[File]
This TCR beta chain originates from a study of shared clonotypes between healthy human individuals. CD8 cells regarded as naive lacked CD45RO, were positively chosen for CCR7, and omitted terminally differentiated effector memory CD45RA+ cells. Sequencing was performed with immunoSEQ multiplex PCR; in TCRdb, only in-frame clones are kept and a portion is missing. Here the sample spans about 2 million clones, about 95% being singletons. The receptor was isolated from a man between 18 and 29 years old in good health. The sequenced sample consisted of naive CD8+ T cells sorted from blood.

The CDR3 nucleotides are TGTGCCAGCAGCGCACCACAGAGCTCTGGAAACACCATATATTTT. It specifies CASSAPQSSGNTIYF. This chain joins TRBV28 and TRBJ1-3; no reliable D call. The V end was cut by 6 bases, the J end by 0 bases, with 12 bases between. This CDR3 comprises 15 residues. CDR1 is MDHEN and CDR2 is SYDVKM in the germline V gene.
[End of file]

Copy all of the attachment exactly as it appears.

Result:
This TCR beta chain originates from a study of shared clonotypes between healthy human individuals. CD8 cells regarded as naive lacked CD45RO, were positively chosen for CCR7, and omitted terminally differentiated effector memory CD45RA+ cells. Sequencing was performed with immunoSEQ multiplex PCR; in TCRdb, only in-frame clones are kept and a portion is missing. Here the sample spans about 2 million clones, about 95% being singletons. The receptor was isolated from a man between 18 and 29 years old in good health. The sequenced sample consisted of naive CD8+ T cells sorted from blood.

The CDR3 nucleotides are TGTGCCAGCAGCGCACCACAGAGCTCTGGAAACACCATATATTTT. It specifies CASSAPQSSGNTIYF. This chain joins TRBV28 and TRBJ1-3; no reliable D call. The V end was cut by 6 bases, the J end by 0 bases, with 12 bases between. This CDR3 comprises 15 residues. CDR1 is MDHEN and CDR2 is SYDVKM in the germline V gene.